What Should I Do During a Flare-up?
Sometimes flare-ups seem to blindside the progress you have been making. They come out of no where with a staggering punch. There may be times that you can’t pinpoint the reason for a flare-up, making them difficult to prevent. Then there is the cold and flu season, affecting the healthy and the weak alike. When a flare-up happens what should you do?
Call your doctor
I understand that placing a call to your pulmonologist and waiting for a response back, only to find out that you need to go into the office, can be annoying. However, allowing your doctor to evaluate your flare-up is important to your recovery.
Follow your doctor's instructions
Slow down and rest
There are some people with COPD that will try to continue doing all of the things that they have always done, even during an exacerbation. It is hard to slow down, especially when there are feelings that if you do slow down, you may never be able to do as much again. There is some truth in that since physical activity may have a preventative effect on the hospital readmissions.1 However, just like when you have the flu, you need to give yourself permission to get better. There will be time to push through more respiratory therapy as you gain strength back.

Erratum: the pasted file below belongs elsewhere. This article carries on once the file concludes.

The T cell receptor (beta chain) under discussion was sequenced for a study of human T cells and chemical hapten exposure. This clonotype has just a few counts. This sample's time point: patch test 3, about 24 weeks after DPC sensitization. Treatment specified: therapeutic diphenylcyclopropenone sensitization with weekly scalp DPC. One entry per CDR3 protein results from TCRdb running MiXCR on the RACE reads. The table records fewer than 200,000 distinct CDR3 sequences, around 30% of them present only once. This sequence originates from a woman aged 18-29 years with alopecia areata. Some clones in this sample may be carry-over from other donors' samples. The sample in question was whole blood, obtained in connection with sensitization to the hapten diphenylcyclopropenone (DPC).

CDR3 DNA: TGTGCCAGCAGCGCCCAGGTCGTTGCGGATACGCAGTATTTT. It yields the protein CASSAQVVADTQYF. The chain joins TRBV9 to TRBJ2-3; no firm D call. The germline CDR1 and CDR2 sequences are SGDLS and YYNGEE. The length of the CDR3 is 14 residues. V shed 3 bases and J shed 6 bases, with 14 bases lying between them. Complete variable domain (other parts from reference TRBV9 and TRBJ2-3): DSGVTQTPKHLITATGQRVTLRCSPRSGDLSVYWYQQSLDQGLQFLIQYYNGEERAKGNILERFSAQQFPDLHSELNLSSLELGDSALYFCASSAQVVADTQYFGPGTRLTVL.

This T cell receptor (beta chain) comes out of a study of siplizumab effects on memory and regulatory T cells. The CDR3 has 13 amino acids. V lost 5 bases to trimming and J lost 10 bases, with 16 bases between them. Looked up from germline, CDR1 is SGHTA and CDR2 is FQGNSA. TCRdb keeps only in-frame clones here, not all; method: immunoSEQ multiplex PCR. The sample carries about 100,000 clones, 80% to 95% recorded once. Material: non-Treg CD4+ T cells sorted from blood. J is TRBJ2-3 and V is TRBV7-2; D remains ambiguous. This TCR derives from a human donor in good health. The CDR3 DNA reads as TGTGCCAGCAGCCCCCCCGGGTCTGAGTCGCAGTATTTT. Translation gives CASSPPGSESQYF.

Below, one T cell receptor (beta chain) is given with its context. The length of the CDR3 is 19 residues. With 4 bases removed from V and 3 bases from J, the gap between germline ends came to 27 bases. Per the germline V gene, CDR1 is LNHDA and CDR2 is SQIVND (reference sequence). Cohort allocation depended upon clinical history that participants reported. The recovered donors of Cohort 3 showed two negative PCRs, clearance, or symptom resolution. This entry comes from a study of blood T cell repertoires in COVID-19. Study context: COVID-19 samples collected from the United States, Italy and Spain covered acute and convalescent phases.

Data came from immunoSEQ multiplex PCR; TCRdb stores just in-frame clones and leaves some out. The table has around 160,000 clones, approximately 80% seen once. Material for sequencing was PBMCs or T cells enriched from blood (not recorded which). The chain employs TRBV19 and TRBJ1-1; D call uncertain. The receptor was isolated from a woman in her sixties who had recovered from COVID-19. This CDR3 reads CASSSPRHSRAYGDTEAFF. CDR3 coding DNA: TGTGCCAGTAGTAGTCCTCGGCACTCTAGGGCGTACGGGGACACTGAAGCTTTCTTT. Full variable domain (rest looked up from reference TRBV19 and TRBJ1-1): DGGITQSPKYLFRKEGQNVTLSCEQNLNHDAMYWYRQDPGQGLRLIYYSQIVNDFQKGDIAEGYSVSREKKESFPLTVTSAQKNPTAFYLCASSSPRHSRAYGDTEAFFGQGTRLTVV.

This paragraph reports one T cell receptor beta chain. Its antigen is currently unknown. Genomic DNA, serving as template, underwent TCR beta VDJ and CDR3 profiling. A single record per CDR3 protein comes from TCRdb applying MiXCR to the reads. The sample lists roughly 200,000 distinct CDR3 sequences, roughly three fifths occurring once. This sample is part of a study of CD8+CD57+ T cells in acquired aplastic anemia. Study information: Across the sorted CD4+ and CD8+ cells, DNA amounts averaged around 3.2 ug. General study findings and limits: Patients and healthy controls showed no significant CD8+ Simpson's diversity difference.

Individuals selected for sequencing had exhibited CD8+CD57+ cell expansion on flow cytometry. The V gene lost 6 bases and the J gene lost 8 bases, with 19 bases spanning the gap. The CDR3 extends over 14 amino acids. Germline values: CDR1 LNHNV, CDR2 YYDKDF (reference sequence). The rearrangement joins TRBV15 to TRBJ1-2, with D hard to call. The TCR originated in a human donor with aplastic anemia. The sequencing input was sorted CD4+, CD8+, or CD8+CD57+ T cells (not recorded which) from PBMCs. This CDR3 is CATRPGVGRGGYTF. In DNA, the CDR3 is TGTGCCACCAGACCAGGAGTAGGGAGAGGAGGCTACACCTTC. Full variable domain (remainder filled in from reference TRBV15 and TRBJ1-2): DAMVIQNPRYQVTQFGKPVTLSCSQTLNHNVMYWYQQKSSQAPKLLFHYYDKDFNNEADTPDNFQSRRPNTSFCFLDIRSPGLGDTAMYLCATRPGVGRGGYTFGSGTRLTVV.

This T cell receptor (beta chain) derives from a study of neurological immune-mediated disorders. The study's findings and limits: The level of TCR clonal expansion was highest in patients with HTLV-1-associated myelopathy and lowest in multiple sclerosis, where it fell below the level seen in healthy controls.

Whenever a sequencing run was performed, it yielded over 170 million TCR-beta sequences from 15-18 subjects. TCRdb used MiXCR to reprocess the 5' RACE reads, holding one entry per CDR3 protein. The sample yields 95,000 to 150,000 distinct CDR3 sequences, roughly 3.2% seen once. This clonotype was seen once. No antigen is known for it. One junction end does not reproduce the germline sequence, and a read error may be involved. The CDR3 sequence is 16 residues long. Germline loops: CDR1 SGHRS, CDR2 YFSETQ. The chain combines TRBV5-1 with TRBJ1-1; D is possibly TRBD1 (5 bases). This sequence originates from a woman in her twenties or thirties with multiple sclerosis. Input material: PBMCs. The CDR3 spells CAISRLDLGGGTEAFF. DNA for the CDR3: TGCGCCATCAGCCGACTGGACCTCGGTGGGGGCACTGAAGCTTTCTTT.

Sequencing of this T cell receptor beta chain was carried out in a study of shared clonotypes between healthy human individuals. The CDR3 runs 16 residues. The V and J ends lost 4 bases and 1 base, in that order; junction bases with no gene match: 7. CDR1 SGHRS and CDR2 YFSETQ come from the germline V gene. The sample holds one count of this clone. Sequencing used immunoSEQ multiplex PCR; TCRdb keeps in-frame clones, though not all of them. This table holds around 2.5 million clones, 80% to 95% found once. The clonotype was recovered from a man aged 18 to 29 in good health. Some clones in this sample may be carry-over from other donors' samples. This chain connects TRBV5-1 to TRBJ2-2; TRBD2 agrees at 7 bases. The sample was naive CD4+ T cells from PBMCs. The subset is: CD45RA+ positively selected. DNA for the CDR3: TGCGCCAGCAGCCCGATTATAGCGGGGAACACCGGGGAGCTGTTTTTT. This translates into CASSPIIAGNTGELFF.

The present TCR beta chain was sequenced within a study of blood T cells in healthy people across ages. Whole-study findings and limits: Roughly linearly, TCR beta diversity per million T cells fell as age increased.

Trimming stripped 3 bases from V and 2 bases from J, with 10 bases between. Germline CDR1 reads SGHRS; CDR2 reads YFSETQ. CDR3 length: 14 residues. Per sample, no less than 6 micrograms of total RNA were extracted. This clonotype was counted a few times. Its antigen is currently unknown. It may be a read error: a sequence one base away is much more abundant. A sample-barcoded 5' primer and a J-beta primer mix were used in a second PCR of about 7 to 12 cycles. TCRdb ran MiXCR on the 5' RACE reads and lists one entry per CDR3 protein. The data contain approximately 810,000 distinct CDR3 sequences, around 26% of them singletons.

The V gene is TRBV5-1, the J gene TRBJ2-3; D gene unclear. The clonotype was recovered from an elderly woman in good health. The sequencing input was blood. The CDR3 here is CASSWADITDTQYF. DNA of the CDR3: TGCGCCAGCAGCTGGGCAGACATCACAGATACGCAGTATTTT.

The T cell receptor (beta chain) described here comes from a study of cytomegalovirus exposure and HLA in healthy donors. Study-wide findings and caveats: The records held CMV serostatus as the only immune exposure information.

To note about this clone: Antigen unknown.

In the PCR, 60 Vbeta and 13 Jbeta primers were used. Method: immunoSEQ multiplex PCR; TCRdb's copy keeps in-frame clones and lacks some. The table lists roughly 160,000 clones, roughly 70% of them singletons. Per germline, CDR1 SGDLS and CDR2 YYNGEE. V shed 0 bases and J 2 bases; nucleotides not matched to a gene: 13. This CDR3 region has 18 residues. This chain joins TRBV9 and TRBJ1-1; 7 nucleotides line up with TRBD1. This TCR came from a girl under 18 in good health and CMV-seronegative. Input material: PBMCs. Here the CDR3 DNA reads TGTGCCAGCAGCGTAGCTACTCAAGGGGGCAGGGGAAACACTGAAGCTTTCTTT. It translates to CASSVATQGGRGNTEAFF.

Do not be stubborn
If you have family members that are begging you to call your doctor, this is not the time to show just how stubborn you can be. This is the time to listen to their concerns and make that phone call. Flare-ups can become much worse if they are not dealt with quickly. I have seen first-hand how a flare-up can begin small, but when days pass and the condition gets worse, it leaves less options for your doctor.
Be willing to go to the hospital
Once a flare-up has gotten to the level that your pulmonologist needs to place you in the hospital, you know that you have waited too long.
As COPD progresses there may be times that you will call your doctor early in an exacerbation and the only response will be to go directly to the hospital. This depends upon where you are in this journey and your doctor. This is a very important time. This is not the time to refuse to leave the house. This is the time to go and get the help that you need.
The one thing that I believe all COPD patients can agree on is that you do not want your condition to get worse. This is why it is important to do what you can to stop flare-ups as quickly as possible, halting any further damage to your lungs.
Flare-ups can take you off guard, but if you commit to staying proactive with your care when they occur, you will increase your chances of recovering quickly.
Which of the following best describes your COPD diagnosis?